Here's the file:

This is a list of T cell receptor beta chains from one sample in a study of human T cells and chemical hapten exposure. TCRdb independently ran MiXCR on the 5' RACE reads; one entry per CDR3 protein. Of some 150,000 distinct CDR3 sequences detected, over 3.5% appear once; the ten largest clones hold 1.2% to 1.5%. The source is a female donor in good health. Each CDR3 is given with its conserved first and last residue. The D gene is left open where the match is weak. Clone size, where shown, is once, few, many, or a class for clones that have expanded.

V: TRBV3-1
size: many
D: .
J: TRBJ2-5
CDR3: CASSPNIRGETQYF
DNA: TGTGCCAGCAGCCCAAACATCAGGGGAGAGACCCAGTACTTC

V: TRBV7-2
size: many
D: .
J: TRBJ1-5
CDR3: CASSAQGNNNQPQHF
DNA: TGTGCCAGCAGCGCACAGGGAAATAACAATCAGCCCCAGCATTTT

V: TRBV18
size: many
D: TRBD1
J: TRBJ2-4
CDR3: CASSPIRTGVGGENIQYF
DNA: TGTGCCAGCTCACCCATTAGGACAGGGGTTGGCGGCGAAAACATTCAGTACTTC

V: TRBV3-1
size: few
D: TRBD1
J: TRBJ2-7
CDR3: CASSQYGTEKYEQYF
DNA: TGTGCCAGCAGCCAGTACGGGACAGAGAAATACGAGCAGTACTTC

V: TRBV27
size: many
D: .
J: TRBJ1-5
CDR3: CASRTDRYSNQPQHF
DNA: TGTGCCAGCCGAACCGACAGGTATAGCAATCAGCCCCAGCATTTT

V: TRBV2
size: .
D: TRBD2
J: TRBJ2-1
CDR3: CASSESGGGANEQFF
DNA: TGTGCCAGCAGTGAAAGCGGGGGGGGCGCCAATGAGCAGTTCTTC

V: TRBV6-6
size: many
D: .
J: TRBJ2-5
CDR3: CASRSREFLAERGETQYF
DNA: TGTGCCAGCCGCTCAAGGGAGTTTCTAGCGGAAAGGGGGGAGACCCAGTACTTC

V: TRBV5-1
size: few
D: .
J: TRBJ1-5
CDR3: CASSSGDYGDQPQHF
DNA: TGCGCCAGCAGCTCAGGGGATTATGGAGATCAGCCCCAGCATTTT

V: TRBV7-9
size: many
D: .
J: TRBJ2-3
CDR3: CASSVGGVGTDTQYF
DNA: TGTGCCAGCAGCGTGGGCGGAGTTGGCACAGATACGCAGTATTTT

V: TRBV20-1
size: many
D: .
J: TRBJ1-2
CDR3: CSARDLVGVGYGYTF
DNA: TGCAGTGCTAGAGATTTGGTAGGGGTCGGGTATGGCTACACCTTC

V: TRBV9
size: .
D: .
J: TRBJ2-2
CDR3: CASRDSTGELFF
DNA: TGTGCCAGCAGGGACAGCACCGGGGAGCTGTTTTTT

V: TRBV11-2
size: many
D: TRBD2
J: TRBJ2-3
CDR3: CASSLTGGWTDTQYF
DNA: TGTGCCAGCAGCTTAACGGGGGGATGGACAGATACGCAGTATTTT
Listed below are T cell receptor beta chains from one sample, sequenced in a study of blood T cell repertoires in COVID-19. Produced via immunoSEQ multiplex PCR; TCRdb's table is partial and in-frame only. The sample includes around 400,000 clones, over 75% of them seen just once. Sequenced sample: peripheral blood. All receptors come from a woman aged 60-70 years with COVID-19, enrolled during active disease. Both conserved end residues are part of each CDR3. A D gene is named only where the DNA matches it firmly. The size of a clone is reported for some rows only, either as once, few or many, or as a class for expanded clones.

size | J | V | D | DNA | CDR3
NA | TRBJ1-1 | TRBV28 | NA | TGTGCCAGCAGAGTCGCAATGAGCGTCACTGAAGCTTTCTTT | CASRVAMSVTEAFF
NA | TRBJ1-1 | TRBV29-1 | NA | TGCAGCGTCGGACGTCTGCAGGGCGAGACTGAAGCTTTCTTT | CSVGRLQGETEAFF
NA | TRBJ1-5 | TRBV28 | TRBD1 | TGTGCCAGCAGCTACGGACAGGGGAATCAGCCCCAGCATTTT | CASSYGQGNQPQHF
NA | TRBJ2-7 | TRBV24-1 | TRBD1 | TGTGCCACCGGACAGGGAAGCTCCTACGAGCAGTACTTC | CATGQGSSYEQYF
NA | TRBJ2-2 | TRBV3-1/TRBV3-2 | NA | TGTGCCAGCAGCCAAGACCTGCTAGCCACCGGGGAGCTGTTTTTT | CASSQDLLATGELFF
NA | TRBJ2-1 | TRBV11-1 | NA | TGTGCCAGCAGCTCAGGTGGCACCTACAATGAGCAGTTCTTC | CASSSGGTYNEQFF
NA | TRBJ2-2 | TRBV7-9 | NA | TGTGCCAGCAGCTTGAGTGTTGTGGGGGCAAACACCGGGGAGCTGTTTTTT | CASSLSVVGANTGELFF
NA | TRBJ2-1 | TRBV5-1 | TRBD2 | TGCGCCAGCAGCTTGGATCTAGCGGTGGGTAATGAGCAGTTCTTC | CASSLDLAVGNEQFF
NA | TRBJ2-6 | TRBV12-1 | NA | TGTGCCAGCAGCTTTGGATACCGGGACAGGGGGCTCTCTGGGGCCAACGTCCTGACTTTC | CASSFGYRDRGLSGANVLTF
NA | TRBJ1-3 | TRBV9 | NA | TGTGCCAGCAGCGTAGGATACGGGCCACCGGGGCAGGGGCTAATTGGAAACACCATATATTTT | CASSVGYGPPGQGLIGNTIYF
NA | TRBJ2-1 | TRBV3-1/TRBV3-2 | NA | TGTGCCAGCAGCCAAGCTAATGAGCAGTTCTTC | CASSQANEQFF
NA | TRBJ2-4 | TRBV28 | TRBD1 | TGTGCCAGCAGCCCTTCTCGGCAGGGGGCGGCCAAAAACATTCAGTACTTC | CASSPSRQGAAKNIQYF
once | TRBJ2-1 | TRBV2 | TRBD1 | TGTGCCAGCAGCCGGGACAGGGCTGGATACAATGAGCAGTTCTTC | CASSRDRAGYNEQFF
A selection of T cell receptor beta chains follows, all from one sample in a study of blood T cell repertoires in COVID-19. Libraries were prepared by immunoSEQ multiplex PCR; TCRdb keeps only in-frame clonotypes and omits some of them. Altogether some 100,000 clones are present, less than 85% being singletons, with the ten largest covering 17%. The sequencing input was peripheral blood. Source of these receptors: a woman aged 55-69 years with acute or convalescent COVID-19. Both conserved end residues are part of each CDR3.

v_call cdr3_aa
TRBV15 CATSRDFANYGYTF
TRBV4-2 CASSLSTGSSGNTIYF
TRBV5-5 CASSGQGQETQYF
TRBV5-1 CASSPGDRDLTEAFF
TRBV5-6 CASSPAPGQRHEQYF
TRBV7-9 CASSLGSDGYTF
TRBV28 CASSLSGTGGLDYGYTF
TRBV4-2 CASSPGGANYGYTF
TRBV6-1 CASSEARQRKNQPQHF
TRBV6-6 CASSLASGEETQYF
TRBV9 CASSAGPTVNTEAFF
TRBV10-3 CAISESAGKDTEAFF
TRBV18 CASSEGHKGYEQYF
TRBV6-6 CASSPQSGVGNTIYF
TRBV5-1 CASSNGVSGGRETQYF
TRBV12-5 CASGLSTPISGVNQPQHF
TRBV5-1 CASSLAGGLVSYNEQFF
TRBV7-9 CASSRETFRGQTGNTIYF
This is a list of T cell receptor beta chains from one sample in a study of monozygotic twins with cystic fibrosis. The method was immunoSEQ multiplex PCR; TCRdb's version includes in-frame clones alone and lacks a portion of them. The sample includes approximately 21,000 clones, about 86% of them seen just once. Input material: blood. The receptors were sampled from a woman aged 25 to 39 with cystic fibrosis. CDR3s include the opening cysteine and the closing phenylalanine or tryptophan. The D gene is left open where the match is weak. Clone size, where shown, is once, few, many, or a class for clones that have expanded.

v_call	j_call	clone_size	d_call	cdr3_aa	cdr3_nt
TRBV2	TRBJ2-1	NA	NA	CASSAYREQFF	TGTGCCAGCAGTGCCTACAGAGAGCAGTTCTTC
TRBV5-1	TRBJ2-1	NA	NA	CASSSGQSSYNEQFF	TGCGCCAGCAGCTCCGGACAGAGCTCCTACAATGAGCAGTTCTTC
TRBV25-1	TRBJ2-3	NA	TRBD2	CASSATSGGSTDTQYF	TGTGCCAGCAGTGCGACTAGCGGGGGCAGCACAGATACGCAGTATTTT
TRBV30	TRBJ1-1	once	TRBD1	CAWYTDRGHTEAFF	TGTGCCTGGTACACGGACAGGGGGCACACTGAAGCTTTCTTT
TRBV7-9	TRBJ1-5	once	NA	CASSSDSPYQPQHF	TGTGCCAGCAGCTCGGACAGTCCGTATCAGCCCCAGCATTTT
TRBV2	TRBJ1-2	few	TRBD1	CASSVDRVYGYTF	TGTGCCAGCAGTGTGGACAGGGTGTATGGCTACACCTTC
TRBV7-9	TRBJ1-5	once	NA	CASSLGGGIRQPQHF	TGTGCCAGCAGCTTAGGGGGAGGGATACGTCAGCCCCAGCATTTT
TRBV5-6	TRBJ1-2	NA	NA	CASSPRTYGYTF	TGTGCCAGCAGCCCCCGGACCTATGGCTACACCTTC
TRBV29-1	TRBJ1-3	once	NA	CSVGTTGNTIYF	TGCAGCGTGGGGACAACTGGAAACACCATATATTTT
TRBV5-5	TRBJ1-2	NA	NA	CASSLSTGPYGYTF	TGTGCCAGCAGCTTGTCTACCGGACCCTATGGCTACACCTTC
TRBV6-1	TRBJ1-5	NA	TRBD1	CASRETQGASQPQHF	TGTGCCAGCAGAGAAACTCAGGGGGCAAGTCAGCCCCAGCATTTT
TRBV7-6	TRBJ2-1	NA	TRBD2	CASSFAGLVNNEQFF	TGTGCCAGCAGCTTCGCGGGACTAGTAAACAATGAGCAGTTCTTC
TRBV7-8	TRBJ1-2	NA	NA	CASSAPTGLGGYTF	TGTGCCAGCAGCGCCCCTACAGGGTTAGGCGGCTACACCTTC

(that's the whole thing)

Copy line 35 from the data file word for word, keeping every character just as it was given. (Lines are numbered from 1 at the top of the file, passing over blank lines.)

J: TRBJ2-1